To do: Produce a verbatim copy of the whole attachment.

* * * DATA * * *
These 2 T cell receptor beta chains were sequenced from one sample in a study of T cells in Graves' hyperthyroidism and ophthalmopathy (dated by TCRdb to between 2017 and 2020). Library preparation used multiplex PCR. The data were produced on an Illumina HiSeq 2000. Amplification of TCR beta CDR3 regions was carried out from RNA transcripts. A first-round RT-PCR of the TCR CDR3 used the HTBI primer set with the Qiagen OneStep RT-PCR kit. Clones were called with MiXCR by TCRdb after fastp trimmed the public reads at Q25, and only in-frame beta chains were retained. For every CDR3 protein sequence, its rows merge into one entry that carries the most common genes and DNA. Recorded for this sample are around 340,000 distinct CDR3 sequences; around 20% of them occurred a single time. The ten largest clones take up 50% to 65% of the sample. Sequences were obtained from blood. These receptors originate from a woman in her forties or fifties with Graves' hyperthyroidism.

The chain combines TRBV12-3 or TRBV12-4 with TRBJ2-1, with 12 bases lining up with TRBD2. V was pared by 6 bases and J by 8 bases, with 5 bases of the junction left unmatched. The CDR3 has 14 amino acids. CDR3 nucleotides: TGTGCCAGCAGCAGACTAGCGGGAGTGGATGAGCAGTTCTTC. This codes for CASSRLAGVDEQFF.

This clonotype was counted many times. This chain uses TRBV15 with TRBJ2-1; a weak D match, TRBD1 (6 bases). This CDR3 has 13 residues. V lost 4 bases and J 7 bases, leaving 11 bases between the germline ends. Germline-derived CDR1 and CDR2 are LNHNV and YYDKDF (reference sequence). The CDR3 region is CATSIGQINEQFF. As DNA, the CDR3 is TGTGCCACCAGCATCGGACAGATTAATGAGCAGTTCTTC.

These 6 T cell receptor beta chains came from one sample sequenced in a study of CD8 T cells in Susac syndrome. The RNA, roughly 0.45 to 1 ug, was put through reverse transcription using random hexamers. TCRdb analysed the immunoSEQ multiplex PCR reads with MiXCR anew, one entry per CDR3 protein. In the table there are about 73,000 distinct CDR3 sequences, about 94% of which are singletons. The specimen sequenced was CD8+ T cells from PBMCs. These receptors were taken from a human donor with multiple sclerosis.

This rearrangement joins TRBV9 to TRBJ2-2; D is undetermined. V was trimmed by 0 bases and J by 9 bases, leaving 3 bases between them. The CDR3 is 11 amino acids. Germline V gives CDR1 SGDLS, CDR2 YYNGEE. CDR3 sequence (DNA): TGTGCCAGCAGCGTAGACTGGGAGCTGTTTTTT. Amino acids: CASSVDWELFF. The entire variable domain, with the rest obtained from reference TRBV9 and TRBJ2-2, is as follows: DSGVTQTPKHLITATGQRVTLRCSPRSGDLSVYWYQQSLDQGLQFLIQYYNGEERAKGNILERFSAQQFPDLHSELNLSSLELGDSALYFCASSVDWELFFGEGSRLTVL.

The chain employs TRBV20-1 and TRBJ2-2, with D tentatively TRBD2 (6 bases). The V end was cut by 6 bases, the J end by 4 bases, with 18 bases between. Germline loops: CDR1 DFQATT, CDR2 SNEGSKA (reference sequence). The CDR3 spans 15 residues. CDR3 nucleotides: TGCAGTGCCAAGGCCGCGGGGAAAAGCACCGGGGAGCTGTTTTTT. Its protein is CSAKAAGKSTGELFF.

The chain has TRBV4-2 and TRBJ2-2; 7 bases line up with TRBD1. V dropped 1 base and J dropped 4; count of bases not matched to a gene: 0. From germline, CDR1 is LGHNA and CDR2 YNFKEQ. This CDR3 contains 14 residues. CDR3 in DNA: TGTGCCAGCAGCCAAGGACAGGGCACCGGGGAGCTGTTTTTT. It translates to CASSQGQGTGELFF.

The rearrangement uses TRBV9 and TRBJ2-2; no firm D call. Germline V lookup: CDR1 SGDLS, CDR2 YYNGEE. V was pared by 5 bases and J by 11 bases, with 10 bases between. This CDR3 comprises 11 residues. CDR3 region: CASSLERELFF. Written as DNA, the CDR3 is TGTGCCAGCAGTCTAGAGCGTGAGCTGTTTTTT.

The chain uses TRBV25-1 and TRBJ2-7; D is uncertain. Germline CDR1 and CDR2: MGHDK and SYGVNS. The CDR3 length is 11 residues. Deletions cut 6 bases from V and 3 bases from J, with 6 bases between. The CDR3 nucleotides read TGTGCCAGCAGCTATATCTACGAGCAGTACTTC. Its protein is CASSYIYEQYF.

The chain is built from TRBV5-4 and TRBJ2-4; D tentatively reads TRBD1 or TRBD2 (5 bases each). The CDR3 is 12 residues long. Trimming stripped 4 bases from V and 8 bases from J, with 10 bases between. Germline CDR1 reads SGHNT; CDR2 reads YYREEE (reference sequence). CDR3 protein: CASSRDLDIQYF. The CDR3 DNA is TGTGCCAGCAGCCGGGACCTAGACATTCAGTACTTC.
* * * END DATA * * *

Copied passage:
These 2 T cell receptor beta chains were sequenced from one sample in a study of T cells in Graves' hyperthyroidism and ophthalmopathy (dated by TCRdb to between 2017 and 2020). Library preparation used multiplex PCR. The data were produced on an Illumina HiSeq 2000. Amplification of TCR beta CDR3 regions was carried out from RNA transcripts. A first-round RT-PCR of the TCR CDR3 used the HTBI primer set with the Qiagen OneStep RT-PCR kit. Clones were called with MiXCR by TCRdb after fastp trimmed the public reads at Q25, and only in-frame beta chains were retained. For every CDR3 protein sequence, its rows merge into one entry that carries the most common genes and DNA. Recorded for this sample are around 340,000 distinct CDR3 sequences; around 20% of them occurred a single time. The ten largest clones take up 50% to 65% of the sample. Sequences were obtained from blood. These receptors originate from a woman in her forties or fifties with Graves' hyperthyroidism.

The chain combines TRBV12-3 or TRBV12-4 with TRBJ2-1, with 12 bases lining up with TRBD2. V was pared by 6 bases and J by 8 bases, with 5 bases of the junction left unmatched. The CDR3 has 14 amino acids. CDR3 nucleotides: TGTGCCAGCAGCAGACTAGCGGGAGTGGATGAGCAGTTCTTC. This codes for CASSRLAGVDEQFF.

This clonotype was counted many times. This chain uses TRBV15 with TRBJ2-1; a weak D match, TRBD1 (6 bases). This CDR3 has 13 residues. V lost 4 bases and J 7 bases, leaving 11 bases between the germline ends. Germline-derived CDR1 and CDR2 are LNHNV and YYDKDF (reference sequence). The CDR3 region is CATSIGQINEQFF. As DNA, the CDR3 is TGTGCCACCAGCATCGGACAGATTAATGAGCAGTTCTTC.

These 6 T cell receptor beta chains came from one sample sequenced in a study of CD8 T cells in Susac syndrome. The RNA, roughly 0.45 to 1 ug, was put through reverse transcription using random hexamers. TCRdb analysed the immunoSEQ multiplex PCR reads with MiXCR anew, one entry per CDR3 protein. In the table there are about 73,000 distinct CDR3 sequences, about 94% of which are singletons. The specimen sequenced was CD8+ T cells from PBMCs. These receptors were taken from a human donor with multiple sclerosis.

This rearrangement joins TRBV9 to TRBJ2-2; D is undetermined. V was trimmed by 0 bases and J by 9 bases, leaving 3 bases between them. The CDR3 is 11 amino acids. Germline V gives CDR1 SGDLS, CDR2 YYNGEE. CDR3 sequence (DNA): TGTGCCAGCAGCGTAGACTGGGAGCTGTTTTTT. Amino acids: CASSVDWELFF. The entire variable domain, with the rest obtained from reference TRBV9 and TRBJ2-2, is as follows: DSGVTQTPKHLITATGQRVTLRCSPRSGDLSVYWYQQSLDQGLQFLIQYYNGEERAKGNILERFSAQQFPDLHSELNLSSLELGDSALYFCASSVDWELFFGEGSRLTVL.

The chain employs TRBV20-1 and TRBJ2-2, with D tentatively TRBD2 (6 bases). The V end was cut by 6 bases, the J end by 4 bases, with 18 bases between. Germline loops: CDR1 DFQATT, CDR2 SNEGSKA (reference sequence). The CDR3 spans 15 residues. CDR3 nucleotides: TGCAGTGCCAAGGCCGCGGGGAAAAGCACCGGGGAGCTGTTTTTT. Its protein is CSAKAAGKSTGELFF.

The chain has TRBV4-2 and TRBJ2-2; 7 bases line up with TRBD1. V dropped 1 base and J dropped 4; count of bases not matched to a gene: 0. From germline, CDR1 is LGHNA and CDR2 YNFKEQ. This CDR3 contains 14 residues. CDR3 in DNA: TGTGCCAGCAGCCAAGGACAGGGCACCGGGGAGCTGTTTTTT. It translates to CASSQGQGTGELFF.

The rearrangement uses TRBV9 and TRBJ2-2; no firm D call. Germline V lookup: CDR1 SGDLS, CDR2 YYNGEE. V was pared by 5 bases and J by 11 bases, with 10 bases between. This CDR3 comprises 11 residues. CDR3 region: CASSLERELFF. Written as DNA, the CDR3 is TGTGCCAGCAGTCTAGAGCGTGAGCTGTTTTTT.

The chain uses TRBV25-1 and TRBJ2-7; D is uncertain. Germline CDR1 and CDR2: MGHDK and SYGVNS. The CDR3 length is 11 residues. Deletions cut 6 bases from V and 3 bases from J, with 6 bases between. The CDR3 nucleotides read TGTGCCAGCAGCTATATCTACGAGCAGTACTTC. Its protein is CASSYIYEQYF.

The chain is built from TRBV5-4 and TRBJ2-4; D tentatively reads TRBD1 or TRBD2 (5 bases each). The CDR3 is 12 residues long. Trimming stripped 4 bases from V and 8 bases from J, with 10 bases between. Germline CDR1 reads SGHNT; CDR2 reads YYREEE (reference sequence). CDR3 protein: CASSRDLDIQYF. The CDR3 DNA is TGTGCCAGCAGCCGGGACCTAGACATTCAGTACTTC.